你或许认为根据定义，在线学习过程也算游戏。但更深入探究你会发现其实并非如此。我通常把在线学习过程描述成“我们获得解决方案，请仔细阅读，而非‘有待解决的问题’”。Cathy Moore凭借其杰出“Action Mapping”解决方案在该领域颇有威望，所以若你遵照他提出的建议，定能有所建树。
故事是游戏存在的载体，是有待解决的问题。存在问题需足够复杂，能够构成故事，需能够吸引用户注意力。就拿《Health & Safety》内容来说，之前的《H&S》课程或许有些无聊，内容啰嗦，纯粹是普通常识，堪称信息垃圾场。把这个理念应用至该课程中，以新的游戏化内容开始课程：拯救生命。现在内容就变得有趣。
The 4 pillars of Gamification
By Ben Betts
I’m often challenged on what qualifies as a ‘game’. My favourite definition of a game comes from game design guru Jesse Schell who said that “a game is a problem solving activity, approached with a playful attitude”. That’s a pretty broad brush, but I don’t think you can actually get one much finer. If you start to define a game any further, you tend to run into problems when someone brings you an example of a game that doesn’t fit.
You might be inclined to think that your E-learning probably qualifies as a game by this definition. Dig a little deeper though and you realise that it’s probably not the case. Often, I would suggest, E-learning is presented as ‘we’ve got the solution, now read all about it’, rather than a ‘problem to be solved’. Cathy Moore builds on this area with her brilliant Action Mapping technique, so if you follow her sage advice, you might be getting somewhere.
How often is our E-learning approached with a playful attitude? This doesn’t involve sticking a quirky piece of clip art at the top of the screen. What it does involve is evoking a sense of playfulness in your learners; an ability to try things out, to experiment and to fail safely. Often our E-learning is so linear and so push in nature that there is very little scope to ‘play’ with it – it is to be worked through, not played with.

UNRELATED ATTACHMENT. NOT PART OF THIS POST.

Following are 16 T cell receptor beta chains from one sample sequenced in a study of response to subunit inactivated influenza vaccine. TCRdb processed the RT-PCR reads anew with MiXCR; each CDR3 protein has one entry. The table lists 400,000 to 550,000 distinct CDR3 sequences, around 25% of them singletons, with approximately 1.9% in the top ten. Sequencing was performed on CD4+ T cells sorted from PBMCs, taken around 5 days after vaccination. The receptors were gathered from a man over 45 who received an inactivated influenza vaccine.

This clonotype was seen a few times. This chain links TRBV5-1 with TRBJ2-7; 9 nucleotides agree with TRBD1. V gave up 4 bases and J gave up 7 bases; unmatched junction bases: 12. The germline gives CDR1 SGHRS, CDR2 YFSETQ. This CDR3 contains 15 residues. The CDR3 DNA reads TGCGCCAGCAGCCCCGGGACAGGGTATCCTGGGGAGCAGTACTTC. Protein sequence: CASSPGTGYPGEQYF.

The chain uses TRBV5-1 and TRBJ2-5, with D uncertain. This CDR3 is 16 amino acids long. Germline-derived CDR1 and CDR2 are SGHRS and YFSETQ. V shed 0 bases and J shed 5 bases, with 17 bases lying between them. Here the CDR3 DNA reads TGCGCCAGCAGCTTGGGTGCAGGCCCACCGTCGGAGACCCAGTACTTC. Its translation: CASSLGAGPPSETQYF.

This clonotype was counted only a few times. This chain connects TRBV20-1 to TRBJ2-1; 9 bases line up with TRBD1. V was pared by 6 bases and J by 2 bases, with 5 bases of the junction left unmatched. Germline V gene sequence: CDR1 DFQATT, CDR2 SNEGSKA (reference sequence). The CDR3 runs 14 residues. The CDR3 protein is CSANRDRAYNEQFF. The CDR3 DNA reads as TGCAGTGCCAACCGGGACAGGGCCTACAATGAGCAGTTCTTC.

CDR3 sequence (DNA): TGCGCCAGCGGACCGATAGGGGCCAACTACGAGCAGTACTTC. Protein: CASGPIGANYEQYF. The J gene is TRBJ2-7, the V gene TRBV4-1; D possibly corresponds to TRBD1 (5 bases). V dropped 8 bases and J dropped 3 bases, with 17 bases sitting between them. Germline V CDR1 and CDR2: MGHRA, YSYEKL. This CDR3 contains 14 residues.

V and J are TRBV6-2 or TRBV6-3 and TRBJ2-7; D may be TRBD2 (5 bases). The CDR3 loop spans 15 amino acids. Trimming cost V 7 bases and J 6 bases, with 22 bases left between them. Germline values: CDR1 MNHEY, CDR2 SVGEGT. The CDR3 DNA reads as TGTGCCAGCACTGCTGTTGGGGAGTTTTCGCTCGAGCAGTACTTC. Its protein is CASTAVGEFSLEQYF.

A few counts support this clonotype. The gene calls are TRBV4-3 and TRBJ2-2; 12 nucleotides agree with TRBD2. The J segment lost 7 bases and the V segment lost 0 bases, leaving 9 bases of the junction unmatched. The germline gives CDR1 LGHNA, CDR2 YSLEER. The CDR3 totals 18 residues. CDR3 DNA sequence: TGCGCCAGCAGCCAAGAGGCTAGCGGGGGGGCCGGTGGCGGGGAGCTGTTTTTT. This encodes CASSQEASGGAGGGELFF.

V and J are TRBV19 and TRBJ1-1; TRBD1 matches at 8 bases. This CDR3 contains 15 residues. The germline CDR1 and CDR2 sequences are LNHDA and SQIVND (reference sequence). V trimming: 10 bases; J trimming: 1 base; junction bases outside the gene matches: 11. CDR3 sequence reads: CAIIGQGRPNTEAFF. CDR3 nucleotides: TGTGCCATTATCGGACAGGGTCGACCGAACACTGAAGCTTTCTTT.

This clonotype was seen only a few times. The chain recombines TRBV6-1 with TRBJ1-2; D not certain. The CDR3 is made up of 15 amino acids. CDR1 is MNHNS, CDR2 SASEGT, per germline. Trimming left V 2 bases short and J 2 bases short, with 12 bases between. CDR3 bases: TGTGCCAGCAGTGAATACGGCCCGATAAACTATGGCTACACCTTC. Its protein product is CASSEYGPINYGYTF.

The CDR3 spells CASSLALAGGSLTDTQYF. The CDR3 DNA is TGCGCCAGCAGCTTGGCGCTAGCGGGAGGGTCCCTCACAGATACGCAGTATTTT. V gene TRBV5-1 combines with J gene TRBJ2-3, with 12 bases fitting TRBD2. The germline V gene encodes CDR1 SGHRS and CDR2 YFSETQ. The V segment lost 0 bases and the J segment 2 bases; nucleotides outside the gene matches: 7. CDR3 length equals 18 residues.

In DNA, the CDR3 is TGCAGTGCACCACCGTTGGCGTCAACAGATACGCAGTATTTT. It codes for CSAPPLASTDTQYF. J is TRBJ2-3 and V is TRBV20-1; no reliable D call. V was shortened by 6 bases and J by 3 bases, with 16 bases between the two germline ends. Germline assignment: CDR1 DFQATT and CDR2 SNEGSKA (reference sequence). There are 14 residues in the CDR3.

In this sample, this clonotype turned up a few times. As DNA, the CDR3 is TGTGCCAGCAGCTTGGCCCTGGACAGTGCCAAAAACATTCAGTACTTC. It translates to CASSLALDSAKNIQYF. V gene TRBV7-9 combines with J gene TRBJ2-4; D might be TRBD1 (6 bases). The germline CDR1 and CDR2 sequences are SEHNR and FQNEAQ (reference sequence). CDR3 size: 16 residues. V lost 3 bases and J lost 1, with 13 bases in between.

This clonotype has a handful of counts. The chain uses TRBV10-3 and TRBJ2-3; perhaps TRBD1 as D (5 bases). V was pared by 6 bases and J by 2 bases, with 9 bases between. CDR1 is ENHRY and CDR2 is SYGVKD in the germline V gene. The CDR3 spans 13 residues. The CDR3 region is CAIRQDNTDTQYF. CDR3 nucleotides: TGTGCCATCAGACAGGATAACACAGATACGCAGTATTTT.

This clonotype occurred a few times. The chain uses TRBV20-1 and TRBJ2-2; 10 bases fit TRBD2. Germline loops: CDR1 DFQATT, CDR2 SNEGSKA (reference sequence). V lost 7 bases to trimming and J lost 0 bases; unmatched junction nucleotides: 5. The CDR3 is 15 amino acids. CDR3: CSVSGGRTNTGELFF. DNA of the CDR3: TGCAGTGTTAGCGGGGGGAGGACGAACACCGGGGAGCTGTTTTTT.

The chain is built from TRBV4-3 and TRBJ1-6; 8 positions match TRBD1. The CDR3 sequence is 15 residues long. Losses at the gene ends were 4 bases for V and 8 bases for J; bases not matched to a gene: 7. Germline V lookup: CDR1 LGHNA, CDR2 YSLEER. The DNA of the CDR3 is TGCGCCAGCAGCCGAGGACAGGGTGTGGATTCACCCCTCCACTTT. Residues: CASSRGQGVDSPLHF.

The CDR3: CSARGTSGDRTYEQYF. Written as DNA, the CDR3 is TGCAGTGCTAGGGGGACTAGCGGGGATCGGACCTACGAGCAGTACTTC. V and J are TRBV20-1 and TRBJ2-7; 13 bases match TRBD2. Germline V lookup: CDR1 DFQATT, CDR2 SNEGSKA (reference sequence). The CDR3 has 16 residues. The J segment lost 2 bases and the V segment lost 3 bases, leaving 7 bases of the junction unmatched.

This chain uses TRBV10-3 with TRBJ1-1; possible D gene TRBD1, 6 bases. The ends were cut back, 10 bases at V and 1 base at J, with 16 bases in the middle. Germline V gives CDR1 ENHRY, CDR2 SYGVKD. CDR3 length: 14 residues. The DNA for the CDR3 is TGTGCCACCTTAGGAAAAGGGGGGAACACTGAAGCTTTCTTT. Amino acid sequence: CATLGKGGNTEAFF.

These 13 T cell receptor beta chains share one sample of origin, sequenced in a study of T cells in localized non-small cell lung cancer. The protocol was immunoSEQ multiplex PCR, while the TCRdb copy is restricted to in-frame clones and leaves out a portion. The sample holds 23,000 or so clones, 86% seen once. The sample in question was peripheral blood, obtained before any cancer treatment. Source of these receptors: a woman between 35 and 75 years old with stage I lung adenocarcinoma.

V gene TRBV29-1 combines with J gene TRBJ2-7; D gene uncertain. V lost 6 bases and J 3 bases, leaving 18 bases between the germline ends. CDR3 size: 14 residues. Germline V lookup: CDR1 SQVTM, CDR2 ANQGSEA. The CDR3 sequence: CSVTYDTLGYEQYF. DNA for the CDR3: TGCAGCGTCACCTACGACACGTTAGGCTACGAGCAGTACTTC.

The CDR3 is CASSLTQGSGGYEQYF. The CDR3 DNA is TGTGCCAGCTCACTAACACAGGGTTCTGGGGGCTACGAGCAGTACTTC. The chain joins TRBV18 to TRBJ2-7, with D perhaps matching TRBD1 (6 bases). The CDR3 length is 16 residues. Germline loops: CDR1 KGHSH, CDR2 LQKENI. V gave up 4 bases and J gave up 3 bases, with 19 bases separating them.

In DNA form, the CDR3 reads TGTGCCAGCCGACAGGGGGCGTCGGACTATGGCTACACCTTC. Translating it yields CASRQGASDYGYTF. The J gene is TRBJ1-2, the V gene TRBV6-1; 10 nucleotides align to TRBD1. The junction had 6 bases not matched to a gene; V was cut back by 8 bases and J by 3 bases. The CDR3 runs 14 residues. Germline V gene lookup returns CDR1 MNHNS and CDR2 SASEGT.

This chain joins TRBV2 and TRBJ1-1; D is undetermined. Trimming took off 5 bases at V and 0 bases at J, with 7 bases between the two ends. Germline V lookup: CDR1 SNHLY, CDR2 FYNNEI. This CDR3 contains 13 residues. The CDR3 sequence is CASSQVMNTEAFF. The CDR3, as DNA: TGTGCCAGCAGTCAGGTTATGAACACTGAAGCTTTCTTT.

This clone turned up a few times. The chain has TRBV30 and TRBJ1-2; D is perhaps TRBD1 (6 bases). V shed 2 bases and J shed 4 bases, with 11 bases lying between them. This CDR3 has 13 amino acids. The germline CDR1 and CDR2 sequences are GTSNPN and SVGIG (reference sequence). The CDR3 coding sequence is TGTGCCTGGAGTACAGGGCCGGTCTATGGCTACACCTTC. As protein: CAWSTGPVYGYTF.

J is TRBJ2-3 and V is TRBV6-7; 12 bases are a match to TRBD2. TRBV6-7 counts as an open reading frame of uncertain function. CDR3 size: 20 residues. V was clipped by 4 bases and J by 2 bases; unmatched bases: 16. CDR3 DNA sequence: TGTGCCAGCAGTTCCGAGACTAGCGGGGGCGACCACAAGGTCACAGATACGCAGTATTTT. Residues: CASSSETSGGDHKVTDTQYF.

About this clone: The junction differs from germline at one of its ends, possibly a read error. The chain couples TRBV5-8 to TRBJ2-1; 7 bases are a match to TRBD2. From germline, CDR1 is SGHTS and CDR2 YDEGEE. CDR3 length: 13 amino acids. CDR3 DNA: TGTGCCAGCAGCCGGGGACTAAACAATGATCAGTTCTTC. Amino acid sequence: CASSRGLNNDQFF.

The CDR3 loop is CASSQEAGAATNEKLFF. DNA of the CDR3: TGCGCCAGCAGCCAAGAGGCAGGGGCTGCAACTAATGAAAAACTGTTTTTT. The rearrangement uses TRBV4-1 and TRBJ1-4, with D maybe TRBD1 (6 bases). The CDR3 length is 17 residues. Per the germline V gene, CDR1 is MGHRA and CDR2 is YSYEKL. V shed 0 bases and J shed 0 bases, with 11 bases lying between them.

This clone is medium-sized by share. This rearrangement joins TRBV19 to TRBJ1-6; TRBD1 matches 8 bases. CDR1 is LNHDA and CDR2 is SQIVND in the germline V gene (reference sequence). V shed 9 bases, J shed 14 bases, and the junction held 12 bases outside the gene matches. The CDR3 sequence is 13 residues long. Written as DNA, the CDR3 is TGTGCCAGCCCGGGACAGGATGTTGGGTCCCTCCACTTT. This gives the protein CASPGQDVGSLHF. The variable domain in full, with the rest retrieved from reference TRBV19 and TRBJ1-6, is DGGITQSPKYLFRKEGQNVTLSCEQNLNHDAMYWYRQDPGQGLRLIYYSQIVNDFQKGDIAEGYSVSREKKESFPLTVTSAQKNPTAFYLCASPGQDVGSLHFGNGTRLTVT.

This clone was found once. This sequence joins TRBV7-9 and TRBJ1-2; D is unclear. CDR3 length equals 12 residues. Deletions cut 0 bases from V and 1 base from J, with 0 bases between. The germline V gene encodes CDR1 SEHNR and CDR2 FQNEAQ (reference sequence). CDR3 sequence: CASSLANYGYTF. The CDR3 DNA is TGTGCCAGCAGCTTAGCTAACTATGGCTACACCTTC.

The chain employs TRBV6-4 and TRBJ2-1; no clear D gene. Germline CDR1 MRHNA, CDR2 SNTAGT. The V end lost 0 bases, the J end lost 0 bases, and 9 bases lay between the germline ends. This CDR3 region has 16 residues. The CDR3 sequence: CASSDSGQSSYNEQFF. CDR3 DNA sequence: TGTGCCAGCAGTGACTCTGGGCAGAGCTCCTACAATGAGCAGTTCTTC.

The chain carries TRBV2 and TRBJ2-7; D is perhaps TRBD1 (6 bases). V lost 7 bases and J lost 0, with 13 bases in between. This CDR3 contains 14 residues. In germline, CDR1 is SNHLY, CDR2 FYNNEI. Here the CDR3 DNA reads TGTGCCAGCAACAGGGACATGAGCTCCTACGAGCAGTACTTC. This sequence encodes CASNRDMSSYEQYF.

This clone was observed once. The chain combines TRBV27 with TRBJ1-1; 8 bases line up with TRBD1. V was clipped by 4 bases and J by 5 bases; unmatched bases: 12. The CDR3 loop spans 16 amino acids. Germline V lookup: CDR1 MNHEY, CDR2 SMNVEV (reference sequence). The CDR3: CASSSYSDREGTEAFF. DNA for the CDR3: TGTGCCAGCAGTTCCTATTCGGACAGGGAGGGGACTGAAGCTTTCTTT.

So if we’re a little bit away from meeting the definition in most of our current E-learning offerings, what can we do to change this? How can we gamify our E-learning? Building further on Jesse Schell’s work, there are four key areas to a games design. Schell calls them Aesthetics, Story, Mechanics and Technology.
A game is only a game because it looks like a game, right? Wrong!
Games come in many different forms. What they do is to make use of the aesthetics in unique and interesting ways. For instance, Call of Duty is noted for its ultra-realistic graphics and it’s a best-selling franchise. But Mafia Wars is one of the most popular games of recent times and its browser based – mostly text. You don’t have to build a 3D world to make a game, you just have to make use of aesthetics that suit the style of gameplay you want to facilitate. Mafia Wars is all about information and the best way to display that is with a text interface.
Sure, you could take your induction programme and put it into Second Life. That would make it look like a computer game, but it wouldn’t be enough to meet our definition of a game. More often than not, Aesthetics help to encourage playfulness, if for no other reason than to make something ‘look like a game’. But they aren’t enough to make something a game in and of itself. Taking this further, it is important to realise that aesthetics aren’t just about visual appearance. We’re talking about engaging all of the sense here; think sound, think touch.
In short, aesthetics will influence a sense of playfulness, but you don’t have to make a 3D virtual world to make a game.
For me, one of the most oft overlooked areas of gamification is the story. Games allow us to take part in stories and influence the outcome. The story is the making or the breaking of the game and allows you to answer the question, would you want to play this game? If not, you’ve got a problem.
Typically we would expect a games story to have something of the Epic in its nature. Games give us the opportunity to do something which we couldn’t normally do in real-life. This doesn’t need to go into the world of complete fantasy (although it often does). Increasingly games are becoming more appealing because of their links into real-life – think of Facebook’s social games where you compete against your real-life friends.